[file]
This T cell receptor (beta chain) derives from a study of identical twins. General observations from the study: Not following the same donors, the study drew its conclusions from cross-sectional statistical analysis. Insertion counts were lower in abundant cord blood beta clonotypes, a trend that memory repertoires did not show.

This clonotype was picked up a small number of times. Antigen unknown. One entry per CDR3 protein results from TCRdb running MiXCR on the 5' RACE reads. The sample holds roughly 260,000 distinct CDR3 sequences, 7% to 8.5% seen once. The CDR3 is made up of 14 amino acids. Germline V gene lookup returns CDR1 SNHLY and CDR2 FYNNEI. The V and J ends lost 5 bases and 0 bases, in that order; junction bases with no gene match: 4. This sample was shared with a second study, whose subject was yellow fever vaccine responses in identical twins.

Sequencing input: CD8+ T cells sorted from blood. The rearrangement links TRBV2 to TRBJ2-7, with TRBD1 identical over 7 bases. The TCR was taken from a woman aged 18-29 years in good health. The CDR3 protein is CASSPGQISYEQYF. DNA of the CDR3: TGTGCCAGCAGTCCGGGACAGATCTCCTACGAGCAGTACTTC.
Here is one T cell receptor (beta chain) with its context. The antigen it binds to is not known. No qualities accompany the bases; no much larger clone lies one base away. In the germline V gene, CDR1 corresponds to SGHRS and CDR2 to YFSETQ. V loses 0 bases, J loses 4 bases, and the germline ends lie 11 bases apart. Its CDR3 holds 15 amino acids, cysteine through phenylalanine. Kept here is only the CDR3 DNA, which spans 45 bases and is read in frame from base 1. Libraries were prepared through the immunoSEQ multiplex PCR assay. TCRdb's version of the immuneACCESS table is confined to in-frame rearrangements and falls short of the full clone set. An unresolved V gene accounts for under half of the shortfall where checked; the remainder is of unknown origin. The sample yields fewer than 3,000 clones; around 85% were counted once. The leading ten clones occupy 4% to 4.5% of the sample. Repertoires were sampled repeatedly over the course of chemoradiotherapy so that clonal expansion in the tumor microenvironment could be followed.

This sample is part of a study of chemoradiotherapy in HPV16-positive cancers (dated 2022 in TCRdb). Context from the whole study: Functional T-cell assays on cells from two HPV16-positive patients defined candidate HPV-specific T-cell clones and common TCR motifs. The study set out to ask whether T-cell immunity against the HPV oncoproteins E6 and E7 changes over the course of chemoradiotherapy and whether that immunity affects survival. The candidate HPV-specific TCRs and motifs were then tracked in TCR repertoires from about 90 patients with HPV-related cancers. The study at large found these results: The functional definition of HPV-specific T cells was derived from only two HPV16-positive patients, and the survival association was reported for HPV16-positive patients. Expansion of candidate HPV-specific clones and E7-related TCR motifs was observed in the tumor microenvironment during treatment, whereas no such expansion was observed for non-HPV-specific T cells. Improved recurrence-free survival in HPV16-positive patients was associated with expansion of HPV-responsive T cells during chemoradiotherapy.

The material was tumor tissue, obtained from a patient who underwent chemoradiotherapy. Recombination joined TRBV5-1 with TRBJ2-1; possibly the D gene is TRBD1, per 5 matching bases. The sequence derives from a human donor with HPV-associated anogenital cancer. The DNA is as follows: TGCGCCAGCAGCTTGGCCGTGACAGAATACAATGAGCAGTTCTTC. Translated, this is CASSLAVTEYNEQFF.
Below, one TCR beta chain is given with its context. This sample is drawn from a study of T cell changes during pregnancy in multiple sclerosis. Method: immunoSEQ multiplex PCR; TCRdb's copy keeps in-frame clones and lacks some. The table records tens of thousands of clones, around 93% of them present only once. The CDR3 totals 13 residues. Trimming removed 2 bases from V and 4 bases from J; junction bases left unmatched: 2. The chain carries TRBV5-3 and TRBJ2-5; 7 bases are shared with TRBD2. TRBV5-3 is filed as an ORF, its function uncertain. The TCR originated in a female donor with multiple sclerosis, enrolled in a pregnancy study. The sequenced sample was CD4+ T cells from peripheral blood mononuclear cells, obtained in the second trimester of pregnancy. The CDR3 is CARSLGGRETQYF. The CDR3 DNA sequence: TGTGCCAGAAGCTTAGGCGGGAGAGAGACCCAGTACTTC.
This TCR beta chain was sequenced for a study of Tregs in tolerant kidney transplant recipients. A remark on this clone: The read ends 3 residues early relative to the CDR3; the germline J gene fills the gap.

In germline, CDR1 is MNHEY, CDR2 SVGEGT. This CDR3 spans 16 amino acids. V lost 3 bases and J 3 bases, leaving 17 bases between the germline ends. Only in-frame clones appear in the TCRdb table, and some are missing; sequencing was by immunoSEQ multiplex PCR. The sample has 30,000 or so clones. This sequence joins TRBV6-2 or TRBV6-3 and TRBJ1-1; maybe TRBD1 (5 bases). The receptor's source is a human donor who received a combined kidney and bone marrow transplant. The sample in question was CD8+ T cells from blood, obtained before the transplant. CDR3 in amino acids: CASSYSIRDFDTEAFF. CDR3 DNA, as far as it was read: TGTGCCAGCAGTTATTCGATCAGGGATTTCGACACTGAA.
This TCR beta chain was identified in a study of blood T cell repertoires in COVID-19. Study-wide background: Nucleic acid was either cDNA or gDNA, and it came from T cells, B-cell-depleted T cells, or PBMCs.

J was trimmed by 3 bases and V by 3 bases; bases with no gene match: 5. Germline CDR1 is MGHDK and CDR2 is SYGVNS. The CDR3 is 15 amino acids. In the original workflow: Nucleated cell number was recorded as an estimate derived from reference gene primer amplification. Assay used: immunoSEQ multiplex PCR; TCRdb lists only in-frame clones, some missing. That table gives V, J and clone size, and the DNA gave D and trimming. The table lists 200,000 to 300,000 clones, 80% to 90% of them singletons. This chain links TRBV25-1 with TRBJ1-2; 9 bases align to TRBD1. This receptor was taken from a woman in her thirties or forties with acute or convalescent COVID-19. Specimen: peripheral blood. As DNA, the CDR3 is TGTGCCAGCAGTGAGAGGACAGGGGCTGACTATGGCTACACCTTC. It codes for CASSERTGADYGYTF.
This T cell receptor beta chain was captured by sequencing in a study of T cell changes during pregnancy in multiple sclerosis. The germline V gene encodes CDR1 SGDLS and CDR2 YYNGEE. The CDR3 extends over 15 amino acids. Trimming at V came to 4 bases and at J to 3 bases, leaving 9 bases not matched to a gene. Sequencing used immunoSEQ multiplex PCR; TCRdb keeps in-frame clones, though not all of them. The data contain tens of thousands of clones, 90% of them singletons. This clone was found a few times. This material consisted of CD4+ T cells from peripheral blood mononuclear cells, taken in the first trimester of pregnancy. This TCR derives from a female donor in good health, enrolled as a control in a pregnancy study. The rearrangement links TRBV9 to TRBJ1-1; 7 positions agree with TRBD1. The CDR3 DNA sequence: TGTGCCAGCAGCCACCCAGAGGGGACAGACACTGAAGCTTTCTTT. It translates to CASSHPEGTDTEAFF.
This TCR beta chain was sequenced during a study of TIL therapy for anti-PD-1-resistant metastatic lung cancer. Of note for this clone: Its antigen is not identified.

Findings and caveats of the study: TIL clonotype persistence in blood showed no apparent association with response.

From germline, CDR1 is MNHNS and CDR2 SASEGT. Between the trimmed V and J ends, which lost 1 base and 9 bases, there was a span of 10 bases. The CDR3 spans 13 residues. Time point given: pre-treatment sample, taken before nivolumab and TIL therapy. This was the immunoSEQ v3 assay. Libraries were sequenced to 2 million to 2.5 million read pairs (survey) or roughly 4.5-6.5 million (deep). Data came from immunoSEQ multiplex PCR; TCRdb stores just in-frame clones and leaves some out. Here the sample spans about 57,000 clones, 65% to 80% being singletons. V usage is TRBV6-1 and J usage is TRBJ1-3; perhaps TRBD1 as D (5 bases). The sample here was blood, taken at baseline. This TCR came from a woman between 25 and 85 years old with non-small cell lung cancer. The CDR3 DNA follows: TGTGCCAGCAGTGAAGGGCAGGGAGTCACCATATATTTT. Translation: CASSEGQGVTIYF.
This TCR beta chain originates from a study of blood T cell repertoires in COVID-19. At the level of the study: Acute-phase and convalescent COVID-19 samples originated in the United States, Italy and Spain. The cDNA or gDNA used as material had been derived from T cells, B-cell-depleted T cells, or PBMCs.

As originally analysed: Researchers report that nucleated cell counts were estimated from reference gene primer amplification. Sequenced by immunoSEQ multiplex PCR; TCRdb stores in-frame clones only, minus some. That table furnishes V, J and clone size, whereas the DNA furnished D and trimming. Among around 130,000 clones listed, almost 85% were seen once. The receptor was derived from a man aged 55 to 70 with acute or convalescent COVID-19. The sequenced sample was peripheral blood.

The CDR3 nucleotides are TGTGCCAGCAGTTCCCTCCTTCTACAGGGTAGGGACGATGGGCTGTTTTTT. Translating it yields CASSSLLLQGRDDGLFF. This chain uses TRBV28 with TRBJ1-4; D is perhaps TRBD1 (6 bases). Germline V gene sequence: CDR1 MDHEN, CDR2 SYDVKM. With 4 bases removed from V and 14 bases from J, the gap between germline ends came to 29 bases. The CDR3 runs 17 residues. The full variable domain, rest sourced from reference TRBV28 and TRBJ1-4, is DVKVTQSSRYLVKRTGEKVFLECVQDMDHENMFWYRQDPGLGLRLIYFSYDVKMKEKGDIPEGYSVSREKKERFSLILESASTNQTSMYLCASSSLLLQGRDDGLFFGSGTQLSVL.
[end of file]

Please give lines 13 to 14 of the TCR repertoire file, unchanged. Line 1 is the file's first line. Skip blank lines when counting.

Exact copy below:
This TCR beta chain was sequenced during a study of TIL therapy for anti-PD-1-resistant metastatic lung cancer. Of note for this clone: Its antigen is not identified.

Findings and caveats of the study: TIL clonotype persistence in blood showed no apparent association with response.